News in cross-border business conversions – demerger by separation
Demergers as a form of business conversion quite common in the Czech context and a useful tool to manage risks and tax aspects of transactions, have finally been harmonised on the EU level. The amendment to the respective directive introduces new rules for cross-border relocations and demergers, including a cross-border conversion so-far unknown in the Czech Republic: demerger by separation. The implementation deadline is 31 January 2023.
Currently, Czech legislation (and practice) recognises two types of demergers (or ‘divisions’ in EU terminology):
- demerger by split-up, whereby all the demerging corporation’s assets and liabilities pass on to at least two successor corporations, while the demerging corporation is dissolved
- demerger by spin-off, whereby the demerging corporation is not dissolved, retains a part of its assets and liabilities, and a part of its assets and liabilities passes on to at least one successor corporation.
Czech legislation further classifies demergers depending on whether new corporations are formed (split-up/spin-off by formation of a new company), the assets and liabilities are merged by acquisition with an existing company (split-up/spin-off by acquisition), or a combination of these occurs. The Czech law regulating conversions of business companies and cooperatives also regulates the procedure to be followed in cross-border demergers.
The abovementioned amendment lays down the harmonised rules of cross-border demergers for all EU member states, for both split-up (‘full division’) and spin-off (‘partial division’), but only for demergers associated with the formation of new companies. So far, the EU regulation does not cover the split-ups/spin-offs by acquisition, due to the complexity of the process. However, the regulation contains a third demerger variant: demerger (‘division’) by separation.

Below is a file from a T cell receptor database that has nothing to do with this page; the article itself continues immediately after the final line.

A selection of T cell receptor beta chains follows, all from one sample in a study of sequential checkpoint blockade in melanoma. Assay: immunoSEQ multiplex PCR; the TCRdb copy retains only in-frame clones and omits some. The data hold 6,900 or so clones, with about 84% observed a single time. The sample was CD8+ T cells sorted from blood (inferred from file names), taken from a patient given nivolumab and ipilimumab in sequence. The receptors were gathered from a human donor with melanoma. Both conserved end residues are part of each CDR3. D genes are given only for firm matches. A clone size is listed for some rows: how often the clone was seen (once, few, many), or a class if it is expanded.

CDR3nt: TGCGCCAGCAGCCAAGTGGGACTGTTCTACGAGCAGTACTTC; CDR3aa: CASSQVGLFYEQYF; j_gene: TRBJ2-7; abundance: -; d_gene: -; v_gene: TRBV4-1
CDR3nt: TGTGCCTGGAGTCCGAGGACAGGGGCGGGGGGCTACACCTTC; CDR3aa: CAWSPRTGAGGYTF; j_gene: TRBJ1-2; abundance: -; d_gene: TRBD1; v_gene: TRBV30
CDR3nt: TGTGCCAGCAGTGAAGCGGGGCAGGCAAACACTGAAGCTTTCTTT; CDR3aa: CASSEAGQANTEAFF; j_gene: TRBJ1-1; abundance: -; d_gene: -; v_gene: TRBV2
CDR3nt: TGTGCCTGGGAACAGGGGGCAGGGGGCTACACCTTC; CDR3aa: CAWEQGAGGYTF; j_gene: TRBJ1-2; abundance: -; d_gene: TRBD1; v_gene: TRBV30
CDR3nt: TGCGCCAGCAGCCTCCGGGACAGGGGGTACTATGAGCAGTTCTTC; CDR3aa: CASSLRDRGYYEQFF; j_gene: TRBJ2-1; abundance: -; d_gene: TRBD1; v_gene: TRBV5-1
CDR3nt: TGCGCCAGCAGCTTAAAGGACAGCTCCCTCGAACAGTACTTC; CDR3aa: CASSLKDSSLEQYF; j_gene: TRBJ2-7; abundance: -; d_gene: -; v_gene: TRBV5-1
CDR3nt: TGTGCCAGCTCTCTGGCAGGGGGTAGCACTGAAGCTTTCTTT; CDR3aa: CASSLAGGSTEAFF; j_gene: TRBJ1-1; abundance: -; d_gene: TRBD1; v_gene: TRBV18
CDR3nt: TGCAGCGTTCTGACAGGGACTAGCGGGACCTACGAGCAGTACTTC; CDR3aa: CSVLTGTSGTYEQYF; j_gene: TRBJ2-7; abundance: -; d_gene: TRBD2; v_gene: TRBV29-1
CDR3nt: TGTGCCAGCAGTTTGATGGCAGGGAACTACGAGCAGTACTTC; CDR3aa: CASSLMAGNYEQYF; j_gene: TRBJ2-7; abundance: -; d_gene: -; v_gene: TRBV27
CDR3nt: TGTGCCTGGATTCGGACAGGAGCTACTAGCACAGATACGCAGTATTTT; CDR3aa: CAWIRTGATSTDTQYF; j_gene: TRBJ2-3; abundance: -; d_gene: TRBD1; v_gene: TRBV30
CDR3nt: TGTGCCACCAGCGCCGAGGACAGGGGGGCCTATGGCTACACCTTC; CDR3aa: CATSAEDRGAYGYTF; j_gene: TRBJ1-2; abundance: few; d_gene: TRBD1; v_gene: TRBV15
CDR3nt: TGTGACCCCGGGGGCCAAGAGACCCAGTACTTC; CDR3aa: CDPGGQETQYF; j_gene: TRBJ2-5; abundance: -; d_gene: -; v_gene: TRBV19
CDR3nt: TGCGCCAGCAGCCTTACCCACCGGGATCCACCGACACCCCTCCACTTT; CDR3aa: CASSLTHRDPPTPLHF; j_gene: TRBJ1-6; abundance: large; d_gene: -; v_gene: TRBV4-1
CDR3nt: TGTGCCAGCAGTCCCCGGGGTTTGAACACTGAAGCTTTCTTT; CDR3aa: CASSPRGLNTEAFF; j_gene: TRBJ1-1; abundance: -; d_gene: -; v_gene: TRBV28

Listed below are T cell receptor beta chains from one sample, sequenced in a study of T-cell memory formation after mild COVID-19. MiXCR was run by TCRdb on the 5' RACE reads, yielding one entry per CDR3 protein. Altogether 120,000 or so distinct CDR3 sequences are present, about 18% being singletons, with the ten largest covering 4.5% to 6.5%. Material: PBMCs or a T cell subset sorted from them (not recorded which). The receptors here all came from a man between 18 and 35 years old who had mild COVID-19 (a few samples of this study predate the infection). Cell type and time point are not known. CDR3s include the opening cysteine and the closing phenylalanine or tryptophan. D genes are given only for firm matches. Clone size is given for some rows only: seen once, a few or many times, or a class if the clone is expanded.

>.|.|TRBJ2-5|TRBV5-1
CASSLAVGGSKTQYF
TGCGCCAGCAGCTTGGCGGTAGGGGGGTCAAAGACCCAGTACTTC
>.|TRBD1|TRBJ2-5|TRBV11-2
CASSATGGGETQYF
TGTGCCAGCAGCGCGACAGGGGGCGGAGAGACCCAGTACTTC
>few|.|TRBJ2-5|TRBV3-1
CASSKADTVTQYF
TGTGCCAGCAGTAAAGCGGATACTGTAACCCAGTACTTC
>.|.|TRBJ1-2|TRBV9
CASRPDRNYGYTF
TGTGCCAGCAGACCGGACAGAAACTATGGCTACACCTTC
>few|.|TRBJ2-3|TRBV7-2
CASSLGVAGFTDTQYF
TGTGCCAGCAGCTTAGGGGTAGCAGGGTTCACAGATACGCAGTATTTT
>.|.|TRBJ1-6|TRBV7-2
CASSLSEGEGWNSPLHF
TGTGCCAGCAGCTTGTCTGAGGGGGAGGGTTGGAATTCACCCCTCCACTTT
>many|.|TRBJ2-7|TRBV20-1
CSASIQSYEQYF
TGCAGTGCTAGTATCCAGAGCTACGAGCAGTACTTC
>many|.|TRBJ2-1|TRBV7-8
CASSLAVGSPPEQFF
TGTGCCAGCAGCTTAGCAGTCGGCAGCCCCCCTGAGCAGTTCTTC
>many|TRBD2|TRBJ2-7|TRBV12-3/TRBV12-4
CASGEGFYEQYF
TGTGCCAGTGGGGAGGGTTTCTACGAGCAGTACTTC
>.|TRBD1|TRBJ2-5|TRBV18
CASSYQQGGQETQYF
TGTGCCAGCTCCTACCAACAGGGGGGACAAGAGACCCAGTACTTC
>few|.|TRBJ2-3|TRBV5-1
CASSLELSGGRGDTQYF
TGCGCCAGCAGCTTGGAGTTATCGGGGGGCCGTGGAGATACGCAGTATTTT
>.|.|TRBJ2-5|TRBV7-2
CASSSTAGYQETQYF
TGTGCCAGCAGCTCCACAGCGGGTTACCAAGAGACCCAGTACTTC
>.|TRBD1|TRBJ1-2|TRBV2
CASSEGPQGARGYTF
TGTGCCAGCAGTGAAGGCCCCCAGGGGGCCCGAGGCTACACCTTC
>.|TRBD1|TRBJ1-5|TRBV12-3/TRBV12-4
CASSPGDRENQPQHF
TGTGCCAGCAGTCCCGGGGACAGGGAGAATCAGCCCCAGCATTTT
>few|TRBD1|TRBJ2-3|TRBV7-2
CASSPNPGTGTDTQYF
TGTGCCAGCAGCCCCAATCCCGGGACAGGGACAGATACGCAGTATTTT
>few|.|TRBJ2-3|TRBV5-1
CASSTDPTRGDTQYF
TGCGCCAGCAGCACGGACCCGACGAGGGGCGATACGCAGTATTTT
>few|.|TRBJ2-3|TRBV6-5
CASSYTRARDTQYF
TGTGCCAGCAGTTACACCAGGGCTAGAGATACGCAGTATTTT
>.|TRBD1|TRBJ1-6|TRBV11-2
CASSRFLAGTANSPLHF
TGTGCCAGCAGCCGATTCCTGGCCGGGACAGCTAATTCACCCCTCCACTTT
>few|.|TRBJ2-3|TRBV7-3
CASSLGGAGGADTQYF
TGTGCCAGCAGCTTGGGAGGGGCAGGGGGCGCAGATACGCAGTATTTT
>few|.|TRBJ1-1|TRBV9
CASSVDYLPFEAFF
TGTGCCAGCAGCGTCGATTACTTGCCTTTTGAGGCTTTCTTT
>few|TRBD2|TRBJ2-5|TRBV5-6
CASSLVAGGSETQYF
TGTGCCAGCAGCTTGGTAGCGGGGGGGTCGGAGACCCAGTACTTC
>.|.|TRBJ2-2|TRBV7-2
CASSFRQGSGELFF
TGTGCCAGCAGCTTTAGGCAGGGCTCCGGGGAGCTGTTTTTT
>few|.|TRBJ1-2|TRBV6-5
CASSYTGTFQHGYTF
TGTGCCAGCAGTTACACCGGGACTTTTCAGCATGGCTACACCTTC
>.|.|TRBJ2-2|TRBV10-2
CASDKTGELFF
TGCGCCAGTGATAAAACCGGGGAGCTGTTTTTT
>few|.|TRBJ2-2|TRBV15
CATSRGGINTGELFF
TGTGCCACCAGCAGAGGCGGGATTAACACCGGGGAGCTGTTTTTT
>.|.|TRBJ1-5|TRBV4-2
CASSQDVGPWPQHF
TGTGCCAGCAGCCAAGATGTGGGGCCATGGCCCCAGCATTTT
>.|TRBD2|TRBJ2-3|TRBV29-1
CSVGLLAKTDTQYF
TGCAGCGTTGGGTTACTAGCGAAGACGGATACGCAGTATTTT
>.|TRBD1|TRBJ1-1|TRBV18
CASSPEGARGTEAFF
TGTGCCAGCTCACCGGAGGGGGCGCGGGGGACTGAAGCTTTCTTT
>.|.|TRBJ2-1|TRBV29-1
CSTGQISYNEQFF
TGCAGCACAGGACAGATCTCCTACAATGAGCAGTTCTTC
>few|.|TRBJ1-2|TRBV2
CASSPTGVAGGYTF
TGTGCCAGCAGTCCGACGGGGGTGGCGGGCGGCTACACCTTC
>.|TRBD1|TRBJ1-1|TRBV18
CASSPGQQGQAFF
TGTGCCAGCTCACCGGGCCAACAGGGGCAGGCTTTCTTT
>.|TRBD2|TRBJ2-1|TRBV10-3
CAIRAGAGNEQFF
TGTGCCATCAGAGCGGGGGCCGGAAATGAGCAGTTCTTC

While not yet regulated by Czech law, demerger by separation is a cross-border business conversion that allows for the formation of a new company by ‘separation’: a part of the demerging corporation’s assets and liabilities pass on to one or more successor companies. Unlike the already known forms of demerger, here, the demerging company (not the shareholders/members of the demerging company) gains the shares/interests in the newly formed successor company and thus becomes the sole shareholder/member of the company formed by separation. Under existing legislation, the shareholders/members of the demerging company become the shareholders/members of the newly formed company.
Demerger by separation thus simulates a situation where a corporation founds a subsidiary in which it contributes a part of its assets and liabilities or a part of a business establishment, but with all the advantages of a business transformation, for instance tax implications, legal succession to concluded contracts, etc.
The new regulation may give entrepreneurs a useful tool to facilitate cross-border restructuring and make it less costly. We expect that the new law will also allow demergers by separation as pure intra-state conversions.